Which is the best cleanser for you?

Recently, I've been discussing with friends about the type of cleanser people prefer to use. To my surprise, there are quite a lot of people prefer to use foam cleanser over oil cleanser. They prefer foam cleanser as the foam lather makes it seem like a more effective cleanse. Personally, I love oil cleanser and I feel the need to do oil cleanser justice! But of course, I am not here to force oil cleansing onto you just because I love the fabulous OY-L Manuka Honey Cleanser (oil based). I will write about how the two types of cleanser work and you'll understand the pros and cons of each type. I hope after reading this post, you can make a more informed decision in choosing which type of cleanser is best for you!

Foam Cleansers

How does foam cleansing work?

Surfactants are what create the foam. They are typically used as detergents or foaming agents, and they can be a little harsh on your skin and i'll explain why. Without getting too technical, surfactants are compounds that help water mix with oil so that oil-based impurities such as oils in your makeup and sunscreen can be rinsed off. This process does not discriminate and it will mix with your skin's natural oil and rinses it off. Without your skin's natural protective barrier, your skin becomes all dry and sensitive.

Best for:

This type of cleanser is ideal for people with oily skin, and also for those with acne-prone or teenage skin.

Worst for:

Due to the effectiveness of oil removal, foaming cleansers aren’t recommended for those with already dry skin, or skin that’s very sensitive.

Oil Cleansers

How does oil cleansing work?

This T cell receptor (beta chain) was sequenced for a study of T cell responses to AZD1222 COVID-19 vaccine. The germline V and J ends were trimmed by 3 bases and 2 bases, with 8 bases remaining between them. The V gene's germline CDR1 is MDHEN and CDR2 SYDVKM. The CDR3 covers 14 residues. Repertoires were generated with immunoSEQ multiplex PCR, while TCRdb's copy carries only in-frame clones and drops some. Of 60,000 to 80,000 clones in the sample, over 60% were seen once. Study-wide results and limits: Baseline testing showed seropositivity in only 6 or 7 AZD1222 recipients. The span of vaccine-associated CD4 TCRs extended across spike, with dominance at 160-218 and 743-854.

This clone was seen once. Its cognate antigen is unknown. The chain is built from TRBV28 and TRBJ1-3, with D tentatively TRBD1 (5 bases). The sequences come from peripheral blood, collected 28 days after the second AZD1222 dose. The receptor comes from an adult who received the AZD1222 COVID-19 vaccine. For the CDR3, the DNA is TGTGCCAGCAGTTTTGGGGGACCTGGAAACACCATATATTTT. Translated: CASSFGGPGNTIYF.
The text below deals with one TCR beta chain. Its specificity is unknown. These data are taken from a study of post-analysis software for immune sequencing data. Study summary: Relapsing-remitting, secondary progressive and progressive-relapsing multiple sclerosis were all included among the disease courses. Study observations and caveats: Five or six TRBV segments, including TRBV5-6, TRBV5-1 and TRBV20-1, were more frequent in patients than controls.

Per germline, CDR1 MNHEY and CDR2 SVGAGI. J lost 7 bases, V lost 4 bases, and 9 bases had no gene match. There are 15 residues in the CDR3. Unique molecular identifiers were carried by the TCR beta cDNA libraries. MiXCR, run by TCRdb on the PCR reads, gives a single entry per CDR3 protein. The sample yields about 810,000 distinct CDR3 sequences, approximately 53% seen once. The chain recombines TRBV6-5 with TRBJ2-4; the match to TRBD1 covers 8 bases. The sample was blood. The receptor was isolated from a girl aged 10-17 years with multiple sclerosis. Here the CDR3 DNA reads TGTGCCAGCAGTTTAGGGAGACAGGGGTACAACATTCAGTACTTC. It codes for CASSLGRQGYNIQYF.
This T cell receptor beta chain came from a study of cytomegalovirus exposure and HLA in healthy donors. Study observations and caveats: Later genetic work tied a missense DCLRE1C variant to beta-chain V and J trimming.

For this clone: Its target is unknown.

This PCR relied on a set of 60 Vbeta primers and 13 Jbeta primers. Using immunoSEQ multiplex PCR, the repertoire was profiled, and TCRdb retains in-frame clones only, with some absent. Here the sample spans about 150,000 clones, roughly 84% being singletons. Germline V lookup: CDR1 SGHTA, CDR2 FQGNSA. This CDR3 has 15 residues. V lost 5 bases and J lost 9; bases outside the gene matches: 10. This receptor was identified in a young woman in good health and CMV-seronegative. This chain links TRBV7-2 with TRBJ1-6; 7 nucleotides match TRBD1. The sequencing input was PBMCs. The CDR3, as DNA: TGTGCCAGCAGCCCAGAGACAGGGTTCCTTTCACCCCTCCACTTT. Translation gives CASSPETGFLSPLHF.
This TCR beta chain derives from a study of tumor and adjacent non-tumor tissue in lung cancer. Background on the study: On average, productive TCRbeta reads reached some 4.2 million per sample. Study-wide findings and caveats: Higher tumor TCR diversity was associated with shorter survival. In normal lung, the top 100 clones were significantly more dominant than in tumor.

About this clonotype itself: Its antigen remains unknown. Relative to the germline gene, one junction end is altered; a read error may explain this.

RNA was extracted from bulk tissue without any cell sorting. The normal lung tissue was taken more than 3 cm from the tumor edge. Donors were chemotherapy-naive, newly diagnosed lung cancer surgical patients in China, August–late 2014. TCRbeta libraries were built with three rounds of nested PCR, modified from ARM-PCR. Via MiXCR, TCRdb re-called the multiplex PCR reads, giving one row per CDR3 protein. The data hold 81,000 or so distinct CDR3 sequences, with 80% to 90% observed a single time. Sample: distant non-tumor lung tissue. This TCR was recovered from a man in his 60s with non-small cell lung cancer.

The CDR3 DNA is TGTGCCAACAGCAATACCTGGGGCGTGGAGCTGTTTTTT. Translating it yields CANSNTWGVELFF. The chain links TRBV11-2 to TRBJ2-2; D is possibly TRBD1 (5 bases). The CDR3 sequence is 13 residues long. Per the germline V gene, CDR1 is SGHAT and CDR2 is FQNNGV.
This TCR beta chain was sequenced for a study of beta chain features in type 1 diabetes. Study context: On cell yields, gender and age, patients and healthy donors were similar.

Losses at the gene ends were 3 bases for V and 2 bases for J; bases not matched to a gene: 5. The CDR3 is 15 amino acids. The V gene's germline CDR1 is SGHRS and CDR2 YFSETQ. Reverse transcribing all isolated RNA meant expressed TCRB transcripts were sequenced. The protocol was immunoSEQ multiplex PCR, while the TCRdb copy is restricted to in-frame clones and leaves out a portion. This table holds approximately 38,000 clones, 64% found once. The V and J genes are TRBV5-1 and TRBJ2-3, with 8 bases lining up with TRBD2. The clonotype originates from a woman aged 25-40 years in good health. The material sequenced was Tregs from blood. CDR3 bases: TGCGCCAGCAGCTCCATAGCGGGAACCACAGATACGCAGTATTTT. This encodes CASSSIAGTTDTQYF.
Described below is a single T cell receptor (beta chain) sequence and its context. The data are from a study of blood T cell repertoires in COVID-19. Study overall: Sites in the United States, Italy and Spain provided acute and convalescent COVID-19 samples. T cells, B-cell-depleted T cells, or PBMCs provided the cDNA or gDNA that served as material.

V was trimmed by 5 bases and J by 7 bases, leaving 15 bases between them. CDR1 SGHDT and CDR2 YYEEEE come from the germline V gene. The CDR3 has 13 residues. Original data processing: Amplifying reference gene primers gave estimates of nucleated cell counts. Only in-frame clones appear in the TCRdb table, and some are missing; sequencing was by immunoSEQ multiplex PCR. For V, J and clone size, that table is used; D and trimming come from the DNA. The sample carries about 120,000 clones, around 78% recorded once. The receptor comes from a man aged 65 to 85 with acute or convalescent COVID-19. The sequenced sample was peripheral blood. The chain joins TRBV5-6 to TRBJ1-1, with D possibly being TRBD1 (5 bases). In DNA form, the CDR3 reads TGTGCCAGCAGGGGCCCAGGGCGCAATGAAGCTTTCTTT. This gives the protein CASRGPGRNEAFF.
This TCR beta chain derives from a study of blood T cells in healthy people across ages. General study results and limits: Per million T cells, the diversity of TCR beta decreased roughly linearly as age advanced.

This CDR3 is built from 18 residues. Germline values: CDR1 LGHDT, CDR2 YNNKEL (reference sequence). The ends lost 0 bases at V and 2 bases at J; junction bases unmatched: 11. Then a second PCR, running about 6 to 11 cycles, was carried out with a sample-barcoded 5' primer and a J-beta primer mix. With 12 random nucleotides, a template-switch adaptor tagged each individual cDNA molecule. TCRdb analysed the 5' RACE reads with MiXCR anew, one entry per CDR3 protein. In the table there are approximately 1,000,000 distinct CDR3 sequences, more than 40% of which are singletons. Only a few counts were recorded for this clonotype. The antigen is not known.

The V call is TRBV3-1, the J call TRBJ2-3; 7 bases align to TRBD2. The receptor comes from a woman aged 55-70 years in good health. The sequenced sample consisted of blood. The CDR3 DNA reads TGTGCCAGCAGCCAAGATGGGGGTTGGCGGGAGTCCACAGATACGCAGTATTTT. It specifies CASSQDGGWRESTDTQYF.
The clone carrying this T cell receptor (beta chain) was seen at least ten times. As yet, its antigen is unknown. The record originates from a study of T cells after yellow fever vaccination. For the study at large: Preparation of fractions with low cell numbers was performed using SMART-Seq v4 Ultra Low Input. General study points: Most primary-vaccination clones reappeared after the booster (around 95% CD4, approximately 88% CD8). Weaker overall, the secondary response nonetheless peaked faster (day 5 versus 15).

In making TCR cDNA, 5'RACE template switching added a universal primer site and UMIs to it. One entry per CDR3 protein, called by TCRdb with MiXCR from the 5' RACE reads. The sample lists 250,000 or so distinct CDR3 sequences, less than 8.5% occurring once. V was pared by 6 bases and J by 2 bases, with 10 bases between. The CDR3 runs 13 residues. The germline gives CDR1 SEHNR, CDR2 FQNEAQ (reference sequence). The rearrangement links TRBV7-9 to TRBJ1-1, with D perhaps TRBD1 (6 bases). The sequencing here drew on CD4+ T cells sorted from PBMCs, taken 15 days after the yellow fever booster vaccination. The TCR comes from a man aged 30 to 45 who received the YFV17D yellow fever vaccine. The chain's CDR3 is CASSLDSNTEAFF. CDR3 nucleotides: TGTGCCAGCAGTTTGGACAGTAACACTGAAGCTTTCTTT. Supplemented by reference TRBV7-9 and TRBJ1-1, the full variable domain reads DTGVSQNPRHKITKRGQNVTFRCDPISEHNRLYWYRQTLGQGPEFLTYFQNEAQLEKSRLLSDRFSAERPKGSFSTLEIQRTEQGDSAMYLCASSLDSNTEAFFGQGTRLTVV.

Oil cleansing is the process of using oil to dissolve and remove dirt on the skin.

“Oil Cleansers work on an ‘oil attracts oil’ basis, absorbing impurities and nourishing the skin,” - Dermatologist Francesca Fusco

Unlike foam cleansing, oil cleansing does not remove your natural protective barrier. Instead, if you choose to use plant based oils to cleanse your skin the good oils work to dissolve any ‘bad’ oils that build up on the skin’s surface and cause problems and therefore helps to regulate your own sebum production. The result of this process is that you get clean skin that is soft and moisturised.

Best for:

This is best for makeup wearers, especially those who tend to wear primer, and foundation. It’s also excellent for dry skin, eczema prone skin and sensitive skin.

Worst For:

This isn’t the best choice for extremely oily skin types. If you do have extremely oily skin, then you may need foam cleanser to remove excess oil!

 

 

Reference: 
https://www.beautifulwithbrains.com/foaming-cleansers-bad-skin/#
https://www.instyle.com/beauty/how-choose-between-foam-cleanser-cream-cleanser-micellar-water-or-oil-cleanser
https://www.nourishedlife.com.au/article/155057/benefits-of-natural-oil-cleansing.html
https://www.self.com/story/oil-cleansing-method-advice
https://www.buzzfeed.com/alisoncaporimo/heres-why-oil-cleansing-actually-works?utm_term=.an4Y6yQqe#.re1MyZmV8